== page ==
Titiek F. Djaafar, Nurdeana Cahyaningrum, Heni Purwaningsih


Increasing price of soybean becomes a serious problem for producers of traditional foods such as tempeh and tofu. These traditional foods are important protein sources for many Indonesian people. Tribal bean (Canavalia virosa) could be used as a substitution of soybean for tempeh and tofu processing. This study aimed to determine physico-chemical characteristics of tribal bean and its products such as tofu and tempeh. Tribal bean old pods were peeled manually in the Postharvest and Agricultural Machinery Laboratory of the Yogyakarta AIAT. The peeled seeds were dried until 10% water content and their epidermis were removed mechanically by using an abrasive peeler to produce yellowish clean peeled beans. The beans were analyzed physically and chemically using the standard prosedure. Since the tribal bean seeds contained high HCN, to minimize HCN content the beans were presoaked for 48 hours in water. The beans were then mixed with soybean at a ratio of 50:50 or 25:75 and processed for making tempeh and tofu using traditional method. Physicochemical and organoleptic characteristics of the tribal bean tempe and tofu were analysed, involving organoleptic test with hedonic method, texture, as well as water, ash, protein and crude fiber contents. The results showed that tribal bean contained protein (37.30%), essential amino acids, minerals and fiber (3.1%), and a toxic substance HCN. Presoaking the beans in water for 48 hours significantly reduced HCN content by 98.51%, from 1334 ppm. Tofu made of a mixture of tribal bean and soybean at a ratio of 25:75 plus 2% rice vinegar as a coagulant has a white color and normal flavor appearances, and was accepted by panelists. The tribal bean tempeh contained 78.1% water, 1.21% ash, 8.14% protein, 3.1% crude fiber, and 44 ppm HCN. Tempeh made of a mixture of tribal bean and soybean at ratios of 50:50 and 25:75 showed good characters (flavor, taste, color, and texture) and panelist acceptance, as well as nutrition values (76% water, 2.71% ash, 14% protein, 0.25% crude fiber, and 14% lipid). However, HCN content in the tofu was still higher (85 ppm HCN) than the recommended maximum value of 50 ppm. This study suggests that tribal bean is more suitable for tempeh than for tofu based on its HCN content.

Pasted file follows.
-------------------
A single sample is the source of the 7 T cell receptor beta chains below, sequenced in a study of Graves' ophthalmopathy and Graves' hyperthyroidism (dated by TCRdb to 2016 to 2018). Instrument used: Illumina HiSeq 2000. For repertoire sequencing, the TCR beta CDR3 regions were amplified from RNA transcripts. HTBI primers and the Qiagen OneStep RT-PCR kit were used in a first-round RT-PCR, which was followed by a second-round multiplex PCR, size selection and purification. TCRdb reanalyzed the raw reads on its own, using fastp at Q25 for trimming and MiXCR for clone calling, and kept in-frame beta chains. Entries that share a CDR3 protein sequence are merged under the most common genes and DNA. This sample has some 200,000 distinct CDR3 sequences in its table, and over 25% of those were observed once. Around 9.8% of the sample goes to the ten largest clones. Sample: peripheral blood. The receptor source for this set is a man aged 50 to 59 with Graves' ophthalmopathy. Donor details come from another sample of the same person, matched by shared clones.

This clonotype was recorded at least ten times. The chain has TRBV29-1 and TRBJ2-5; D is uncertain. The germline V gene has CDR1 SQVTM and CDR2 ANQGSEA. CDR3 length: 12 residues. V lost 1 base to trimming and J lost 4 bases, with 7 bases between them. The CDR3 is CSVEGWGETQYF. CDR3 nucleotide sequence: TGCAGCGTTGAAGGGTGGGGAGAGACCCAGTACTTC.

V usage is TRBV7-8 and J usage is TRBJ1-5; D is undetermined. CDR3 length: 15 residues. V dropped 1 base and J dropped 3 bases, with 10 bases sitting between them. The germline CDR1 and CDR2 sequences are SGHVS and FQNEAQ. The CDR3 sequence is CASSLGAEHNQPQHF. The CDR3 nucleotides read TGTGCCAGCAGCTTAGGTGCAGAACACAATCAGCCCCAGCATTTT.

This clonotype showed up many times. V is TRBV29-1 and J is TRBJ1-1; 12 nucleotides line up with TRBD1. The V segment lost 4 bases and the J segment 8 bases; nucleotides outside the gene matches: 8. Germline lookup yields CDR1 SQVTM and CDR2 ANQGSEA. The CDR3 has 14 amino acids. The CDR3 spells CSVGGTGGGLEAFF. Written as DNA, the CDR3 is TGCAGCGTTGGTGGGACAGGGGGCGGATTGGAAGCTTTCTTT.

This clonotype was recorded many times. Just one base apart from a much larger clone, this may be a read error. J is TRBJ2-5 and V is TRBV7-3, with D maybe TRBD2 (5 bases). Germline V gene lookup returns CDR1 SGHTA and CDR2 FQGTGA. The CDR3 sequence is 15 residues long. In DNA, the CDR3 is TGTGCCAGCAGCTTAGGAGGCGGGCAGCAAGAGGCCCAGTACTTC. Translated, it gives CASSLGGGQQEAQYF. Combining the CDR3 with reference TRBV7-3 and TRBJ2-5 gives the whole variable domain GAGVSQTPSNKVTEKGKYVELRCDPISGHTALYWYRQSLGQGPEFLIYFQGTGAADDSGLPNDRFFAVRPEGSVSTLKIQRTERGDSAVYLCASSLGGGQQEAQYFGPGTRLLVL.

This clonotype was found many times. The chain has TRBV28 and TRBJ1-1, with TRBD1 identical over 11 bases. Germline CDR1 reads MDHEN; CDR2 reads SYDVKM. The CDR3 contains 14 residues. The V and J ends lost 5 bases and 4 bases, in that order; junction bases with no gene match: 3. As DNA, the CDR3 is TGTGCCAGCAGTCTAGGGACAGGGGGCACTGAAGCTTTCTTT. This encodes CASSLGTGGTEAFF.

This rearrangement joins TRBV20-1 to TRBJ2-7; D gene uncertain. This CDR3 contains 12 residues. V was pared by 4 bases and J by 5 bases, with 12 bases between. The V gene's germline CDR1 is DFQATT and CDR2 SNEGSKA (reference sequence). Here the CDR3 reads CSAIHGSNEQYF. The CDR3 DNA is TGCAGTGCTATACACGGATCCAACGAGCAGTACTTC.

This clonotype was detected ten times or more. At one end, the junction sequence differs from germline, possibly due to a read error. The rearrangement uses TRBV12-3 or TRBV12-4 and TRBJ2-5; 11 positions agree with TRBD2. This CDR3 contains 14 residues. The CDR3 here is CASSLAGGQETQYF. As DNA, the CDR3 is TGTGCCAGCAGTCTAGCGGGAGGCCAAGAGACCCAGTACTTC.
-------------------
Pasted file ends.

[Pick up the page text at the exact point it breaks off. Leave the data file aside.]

Canavalia virosa; tempeh; tofu; physico-chemical characteristics

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